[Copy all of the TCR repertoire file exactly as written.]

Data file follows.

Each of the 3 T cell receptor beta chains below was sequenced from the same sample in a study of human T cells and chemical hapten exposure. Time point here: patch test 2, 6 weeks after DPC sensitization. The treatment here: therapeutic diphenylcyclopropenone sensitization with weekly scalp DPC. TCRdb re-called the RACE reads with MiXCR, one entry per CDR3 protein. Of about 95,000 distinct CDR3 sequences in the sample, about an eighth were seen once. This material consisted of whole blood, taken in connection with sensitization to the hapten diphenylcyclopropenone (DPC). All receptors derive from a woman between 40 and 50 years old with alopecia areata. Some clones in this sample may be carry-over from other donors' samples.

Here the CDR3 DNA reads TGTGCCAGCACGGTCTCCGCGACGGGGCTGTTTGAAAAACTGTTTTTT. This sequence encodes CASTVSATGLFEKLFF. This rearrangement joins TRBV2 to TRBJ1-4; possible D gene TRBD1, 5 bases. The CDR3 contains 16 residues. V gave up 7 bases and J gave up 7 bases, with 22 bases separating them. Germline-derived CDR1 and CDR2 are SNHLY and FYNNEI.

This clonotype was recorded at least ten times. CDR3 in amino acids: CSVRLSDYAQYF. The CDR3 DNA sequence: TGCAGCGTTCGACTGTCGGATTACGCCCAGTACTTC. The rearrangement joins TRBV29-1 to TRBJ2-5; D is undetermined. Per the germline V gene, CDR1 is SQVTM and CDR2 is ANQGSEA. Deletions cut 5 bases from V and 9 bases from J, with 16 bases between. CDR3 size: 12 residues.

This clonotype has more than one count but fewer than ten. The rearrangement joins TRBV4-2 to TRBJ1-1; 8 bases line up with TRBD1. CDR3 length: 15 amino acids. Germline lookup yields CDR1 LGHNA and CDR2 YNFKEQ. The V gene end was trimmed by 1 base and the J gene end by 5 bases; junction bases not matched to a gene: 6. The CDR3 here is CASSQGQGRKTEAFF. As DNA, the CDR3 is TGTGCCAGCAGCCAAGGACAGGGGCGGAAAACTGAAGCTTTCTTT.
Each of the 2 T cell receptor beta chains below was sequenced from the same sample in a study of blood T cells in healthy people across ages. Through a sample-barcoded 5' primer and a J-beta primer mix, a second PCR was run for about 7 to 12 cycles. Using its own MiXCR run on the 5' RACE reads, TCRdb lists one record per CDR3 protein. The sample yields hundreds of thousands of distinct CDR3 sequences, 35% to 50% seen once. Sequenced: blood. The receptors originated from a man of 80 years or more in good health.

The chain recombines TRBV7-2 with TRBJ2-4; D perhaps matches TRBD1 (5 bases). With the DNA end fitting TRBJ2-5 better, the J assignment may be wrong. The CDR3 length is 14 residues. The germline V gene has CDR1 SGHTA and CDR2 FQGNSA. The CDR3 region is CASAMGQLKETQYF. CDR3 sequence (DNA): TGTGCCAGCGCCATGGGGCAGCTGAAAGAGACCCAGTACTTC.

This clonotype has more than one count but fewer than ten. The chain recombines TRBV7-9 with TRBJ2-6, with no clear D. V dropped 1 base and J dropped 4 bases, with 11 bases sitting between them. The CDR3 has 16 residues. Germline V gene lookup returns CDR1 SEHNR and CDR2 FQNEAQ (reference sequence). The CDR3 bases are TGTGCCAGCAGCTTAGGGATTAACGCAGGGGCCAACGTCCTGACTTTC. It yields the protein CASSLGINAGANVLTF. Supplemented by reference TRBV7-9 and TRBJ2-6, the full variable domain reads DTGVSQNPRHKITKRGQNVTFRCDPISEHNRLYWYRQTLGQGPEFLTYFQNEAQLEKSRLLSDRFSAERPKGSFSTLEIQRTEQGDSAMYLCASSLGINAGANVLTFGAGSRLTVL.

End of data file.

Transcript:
Each of the 3 T cell receptor beta chains below was sequenced from the same sample in a study of human T cells and chemical hapten exposure. Time point here: patch test 2, 6 weeks after DPC sensitization. The treatment here: therapeutic diphenylcyclopropenone sensitization with weekly scalp DPC. TCRdb re-called the RACE reads with MiXCR, one entry per CDR3 protein. Of about 95,000 distinct CDR3 sequences in the sample, about an eighth were seen once. This material consisted of whole blood, taken in connection with sensitization to the hapten diphenylcyclopropenone (DPC). All receptors derive from a woman between 40 and 50 years old with alopecia areata. Some clones in this sample may be carry-over from other donors' samples.

Here the CDR3 DNA reads TGTGCCAGCACGGTCTCCGCGACGGGGCTGTTTGAAAAACTGTTTTTT. This sequence encodes CASTVSATGLFEKLFF. This rearrangement joins TRBV2 to TRBJ1-4; possible D gene TRBD1, 5 bases. The CDR3 contains 16 residues. V gave up 7 bases and J gave up 7 bases, with 22 bases separating them. Germline-derived CDR1 and CDR2 are SNHLY and FYNNEI.

This clonotype was recorded at least ten times. CDR3 in amino acids: CSVRLSDYAQYF. The CDR3 DNA sequence: TGCAGCGTTCGACTGTCGGATTACGCCCAGTACTTC. The rearrangement joins TRBV29-1 to TRBJ2-5; D is undetermined. Per the germline V gene, CDR1 is SQVTM and CDR2 is ANQGSEA. Deletions cut 5 bases from V and 9 bases from J, with 16 bases between. CDR3 size: 12 residues.

This clonotype has more than one count but fewer than ten. The rearrangement joins TRBV4-2 to TRBJ1-1; 8 bases line up with TRBD1. CDR3 length: 15 amino acids. Germline lookup yields CDR1 LGHNA and CDR2 YNFKEQ. The V gene end was trimmed by 1 base and the J gene end by 5 bases; junction bases not matched to a gene: 6. The CDR3 here is CASSQGQGRKTEAFF. As DNA, the CDR3 is TGTGCCAGCAGCCAAGGACAGGGGCGGAAAACTGAAGCTTTCTTT.
Each of the 2 T cell receptor beta chains below was sequenced from the same sample in a study of blood T cells in healthy people across ages. Through a sample-barcoded 5' primer and a J-beta primer mix, a second PCR was run for about 7 to 12 cycles. Using its own MiXCR run on the 5' RACE reads, TCRdb lists one record per CDR3 protein. The sample yields hundreds of thousands of distinct CDR3 sequences, 35% to 50% seen once. Sequenced: blood. The receptors originated from a man of 80 years or more in good health.

The chain recombines TRBV7-2 with TRBJ2-4; D perhaps matches TRBD1 (5 bases). With the DNA end fitting TRBJ2-5 better, the J assignment may be wrong. The CDR3 length is 14 residues. The germline V gene has CDR1 SGHTA and CDR2 FQGNSA. The CDR3 region is CASAMGQLKETQYF. CDR3 sequence (DNA): TGTGCCAGCGCCATGGGGCAGCTGAAAGAGACCCAGTACTTC.

This clonotype has more than one count but fewer than ten. The chain recombines TRBV7-9 with TRBJ2-6, with no clear D. V dropped 1 base and J dropped 4 bases, with 11 bases sitting between them. The CDR3 has 16 residues. Germline V gene lookup returns CDR1 SEHNR and CDR2 FQNEAQ (reference sequence). The CDR3 bases are TGTGCCAGCAGCTTAGGGATTAACGCAGGGGCCAACGTCCTGACTTTC. It yields the protein CASSLGINAGANVLTF. Supplemented by reference TRBV7-9 and TRBJ2-6, the full variable domain reads DTGVSQNPRHKITKRGQNVTFRCDPISEHNRLYWYRQTLGQGPEFLTYFQNEAQLEKSRLLSDRFSAERPKGSFSTLEIQRTEQGDSAMYLCASSLGINAGANVLTFGAGSRLTVL.